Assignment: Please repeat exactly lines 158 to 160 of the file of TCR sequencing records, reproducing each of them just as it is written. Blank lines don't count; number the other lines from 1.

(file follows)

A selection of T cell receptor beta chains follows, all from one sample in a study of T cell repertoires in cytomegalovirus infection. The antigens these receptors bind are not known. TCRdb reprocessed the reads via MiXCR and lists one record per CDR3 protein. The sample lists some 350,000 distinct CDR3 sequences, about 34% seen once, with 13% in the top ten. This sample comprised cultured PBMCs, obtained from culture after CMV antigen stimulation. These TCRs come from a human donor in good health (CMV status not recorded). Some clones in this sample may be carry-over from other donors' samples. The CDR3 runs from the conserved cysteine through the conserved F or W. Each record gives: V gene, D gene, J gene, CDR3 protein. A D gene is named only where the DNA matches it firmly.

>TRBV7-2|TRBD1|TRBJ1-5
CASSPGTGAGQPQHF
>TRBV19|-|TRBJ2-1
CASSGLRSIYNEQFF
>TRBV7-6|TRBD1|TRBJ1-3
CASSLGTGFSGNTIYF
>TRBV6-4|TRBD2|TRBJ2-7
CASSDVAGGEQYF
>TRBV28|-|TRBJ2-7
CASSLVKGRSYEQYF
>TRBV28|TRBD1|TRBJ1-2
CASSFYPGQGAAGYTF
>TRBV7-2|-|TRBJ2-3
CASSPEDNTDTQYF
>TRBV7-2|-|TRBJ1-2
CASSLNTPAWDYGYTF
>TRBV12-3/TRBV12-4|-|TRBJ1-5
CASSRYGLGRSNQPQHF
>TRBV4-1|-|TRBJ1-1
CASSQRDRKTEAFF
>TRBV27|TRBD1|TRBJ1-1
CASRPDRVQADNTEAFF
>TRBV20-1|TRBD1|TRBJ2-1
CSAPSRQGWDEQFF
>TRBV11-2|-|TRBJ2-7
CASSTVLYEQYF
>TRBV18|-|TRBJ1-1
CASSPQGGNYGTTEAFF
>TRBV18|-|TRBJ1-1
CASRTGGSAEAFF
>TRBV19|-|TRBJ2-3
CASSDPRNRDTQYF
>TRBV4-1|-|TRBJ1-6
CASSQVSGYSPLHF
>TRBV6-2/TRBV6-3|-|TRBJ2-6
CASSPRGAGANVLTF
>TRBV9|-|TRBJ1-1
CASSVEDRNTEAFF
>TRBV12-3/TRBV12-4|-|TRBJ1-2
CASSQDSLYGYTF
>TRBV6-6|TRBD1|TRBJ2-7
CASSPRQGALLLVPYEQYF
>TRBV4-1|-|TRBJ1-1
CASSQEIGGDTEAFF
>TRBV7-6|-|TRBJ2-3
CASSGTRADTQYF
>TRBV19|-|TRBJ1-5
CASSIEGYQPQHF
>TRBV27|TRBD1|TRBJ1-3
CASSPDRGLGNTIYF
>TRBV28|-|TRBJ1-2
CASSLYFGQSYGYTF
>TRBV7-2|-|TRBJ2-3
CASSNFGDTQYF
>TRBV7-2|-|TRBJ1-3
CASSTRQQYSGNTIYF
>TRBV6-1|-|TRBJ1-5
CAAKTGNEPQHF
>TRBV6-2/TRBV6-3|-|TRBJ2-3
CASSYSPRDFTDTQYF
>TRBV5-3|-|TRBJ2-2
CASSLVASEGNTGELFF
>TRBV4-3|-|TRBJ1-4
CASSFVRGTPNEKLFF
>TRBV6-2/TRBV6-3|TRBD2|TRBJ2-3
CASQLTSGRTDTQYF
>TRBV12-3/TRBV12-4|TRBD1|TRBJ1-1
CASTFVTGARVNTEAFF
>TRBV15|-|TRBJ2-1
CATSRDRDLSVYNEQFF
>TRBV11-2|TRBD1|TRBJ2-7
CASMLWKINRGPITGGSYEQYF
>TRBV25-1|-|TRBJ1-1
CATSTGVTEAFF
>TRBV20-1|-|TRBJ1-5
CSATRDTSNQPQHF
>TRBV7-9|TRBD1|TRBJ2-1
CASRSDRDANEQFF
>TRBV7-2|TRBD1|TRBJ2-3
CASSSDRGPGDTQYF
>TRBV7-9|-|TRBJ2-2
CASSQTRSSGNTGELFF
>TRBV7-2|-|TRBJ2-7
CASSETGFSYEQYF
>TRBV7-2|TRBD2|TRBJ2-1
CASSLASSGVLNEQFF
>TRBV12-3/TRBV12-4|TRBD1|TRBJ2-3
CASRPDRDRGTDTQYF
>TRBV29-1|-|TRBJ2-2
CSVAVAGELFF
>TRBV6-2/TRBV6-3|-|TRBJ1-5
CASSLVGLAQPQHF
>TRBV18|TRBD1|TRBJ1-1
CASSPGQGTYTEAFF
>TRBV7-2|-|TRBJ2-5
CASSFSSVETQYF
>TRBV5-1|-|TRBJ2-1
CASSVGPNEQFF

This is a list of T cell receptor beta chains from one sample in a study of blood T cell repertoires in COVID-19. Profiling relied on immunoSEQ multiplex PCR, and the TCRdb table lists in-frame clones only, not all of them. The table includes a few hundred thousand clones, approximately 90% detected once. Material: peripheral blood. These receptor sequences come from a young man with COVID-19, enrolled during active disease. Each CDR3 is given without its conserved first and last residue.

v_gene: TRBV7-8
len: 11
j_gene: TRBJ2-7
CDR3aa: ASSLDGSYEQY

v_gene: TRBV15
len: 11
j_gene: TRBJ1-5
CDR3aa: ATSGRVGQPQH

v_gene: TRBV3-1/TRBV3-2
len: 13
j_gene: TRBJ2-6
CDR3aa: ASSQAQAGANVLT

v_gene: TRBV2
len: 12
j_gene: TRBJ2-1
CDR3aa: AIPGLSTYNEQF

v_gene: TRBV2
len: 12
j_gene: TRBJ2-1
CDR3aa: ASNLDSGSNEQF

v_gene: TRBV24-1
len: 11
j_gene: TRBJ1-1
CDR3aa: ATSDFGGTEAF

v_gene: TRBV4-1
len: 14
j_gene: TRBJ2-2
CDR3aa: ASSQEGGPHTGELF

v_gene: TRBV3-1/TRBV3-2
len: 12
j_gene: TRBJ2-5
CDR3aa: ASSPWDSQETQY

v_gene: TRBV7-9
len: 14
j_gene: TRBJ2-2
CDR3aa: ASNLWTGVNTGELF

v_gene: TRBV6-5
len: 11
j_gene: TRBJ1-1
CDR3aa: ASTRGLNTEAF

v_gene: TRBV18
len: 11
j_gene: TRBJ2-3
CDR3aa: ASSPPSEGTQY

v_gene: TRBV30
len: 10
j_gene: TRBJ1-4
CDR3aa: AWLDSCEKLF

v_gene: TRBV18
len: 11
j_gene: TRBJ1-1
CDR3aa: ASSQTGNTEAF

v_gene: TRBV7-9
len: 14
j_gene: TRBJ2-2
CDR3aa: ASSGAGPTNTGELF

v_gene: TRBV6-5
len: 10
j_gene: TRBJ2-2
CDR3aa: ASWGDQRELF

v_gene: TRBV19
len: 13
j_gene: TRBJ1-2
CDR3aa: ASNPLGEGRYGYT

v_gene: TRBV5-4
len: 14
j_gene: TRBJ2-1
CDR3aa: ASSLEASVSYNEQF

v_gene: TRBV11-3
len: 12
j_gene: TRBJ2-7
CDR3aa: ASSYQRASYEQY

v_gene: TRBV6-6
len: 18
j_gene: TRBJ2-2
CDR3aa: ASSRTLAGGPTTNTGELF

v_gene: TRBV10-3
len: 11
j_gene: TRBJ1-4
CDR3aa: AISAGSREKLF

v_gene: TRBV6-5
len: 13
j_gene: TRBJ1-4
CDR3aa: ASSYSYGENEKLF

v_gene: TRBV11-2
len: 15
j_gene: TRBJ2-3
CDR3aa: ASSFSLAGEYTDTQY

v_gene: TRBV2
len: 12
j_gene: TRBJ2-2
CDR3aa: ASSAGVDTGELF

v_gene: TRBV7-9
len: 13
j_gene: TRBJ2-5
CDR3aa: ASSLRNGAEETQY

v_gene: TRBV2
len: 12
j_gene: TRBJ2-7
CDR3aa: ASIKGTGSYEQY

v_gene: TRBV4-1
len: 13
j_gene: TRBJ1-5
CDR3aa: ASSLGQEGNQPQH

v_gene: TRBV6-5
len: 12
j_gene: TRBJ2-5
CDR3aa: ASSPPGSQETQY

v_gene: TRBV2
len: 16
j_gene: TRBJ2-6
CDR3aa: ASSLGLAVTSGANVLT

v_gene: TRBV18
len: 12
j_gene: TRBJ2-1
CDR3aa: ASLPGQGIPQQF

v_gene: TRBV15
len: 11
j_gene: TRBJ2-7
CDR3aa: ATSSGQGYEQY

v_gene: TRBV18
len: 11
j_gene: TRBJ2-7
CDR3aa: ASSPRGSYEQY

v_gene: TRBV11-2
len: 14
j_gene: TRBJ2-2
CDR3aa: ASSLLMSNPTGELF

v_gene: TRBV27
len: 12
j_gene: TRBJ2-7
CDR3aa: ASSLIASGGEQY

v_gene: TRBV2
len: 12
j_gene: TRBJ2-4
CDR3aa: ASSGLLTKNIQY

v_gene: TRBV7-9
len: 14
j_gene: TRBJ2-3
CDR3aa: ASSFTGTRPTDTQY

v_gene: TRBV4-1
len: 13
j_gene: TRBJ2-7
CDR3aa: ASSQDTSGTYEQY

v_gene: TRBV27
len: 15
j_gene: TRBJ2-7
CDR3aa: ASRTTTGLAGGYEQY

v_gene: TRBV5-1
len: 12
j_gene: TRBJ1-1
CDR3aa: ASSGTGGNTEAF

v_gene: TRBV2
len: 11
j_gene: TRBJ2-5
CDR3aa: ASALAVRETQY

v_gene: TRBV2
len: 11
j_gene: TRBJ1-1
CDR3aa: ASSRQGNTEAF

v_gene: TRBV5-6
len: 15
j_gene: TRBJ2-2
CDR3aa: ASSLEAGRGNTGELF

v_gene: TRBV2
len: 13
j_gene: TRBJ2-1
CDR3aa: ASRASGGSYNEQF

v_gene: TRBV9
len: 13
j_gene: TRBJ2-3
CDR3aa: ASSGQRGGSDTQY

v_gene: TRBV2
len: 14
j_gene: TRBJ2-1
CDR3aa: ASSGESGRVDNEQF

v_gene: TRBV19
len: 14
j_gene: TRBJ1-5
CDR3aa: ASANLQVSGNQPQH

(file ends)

len: 10
j_gene: TRBJ2-2
CDR3aa: ASWGDQRELF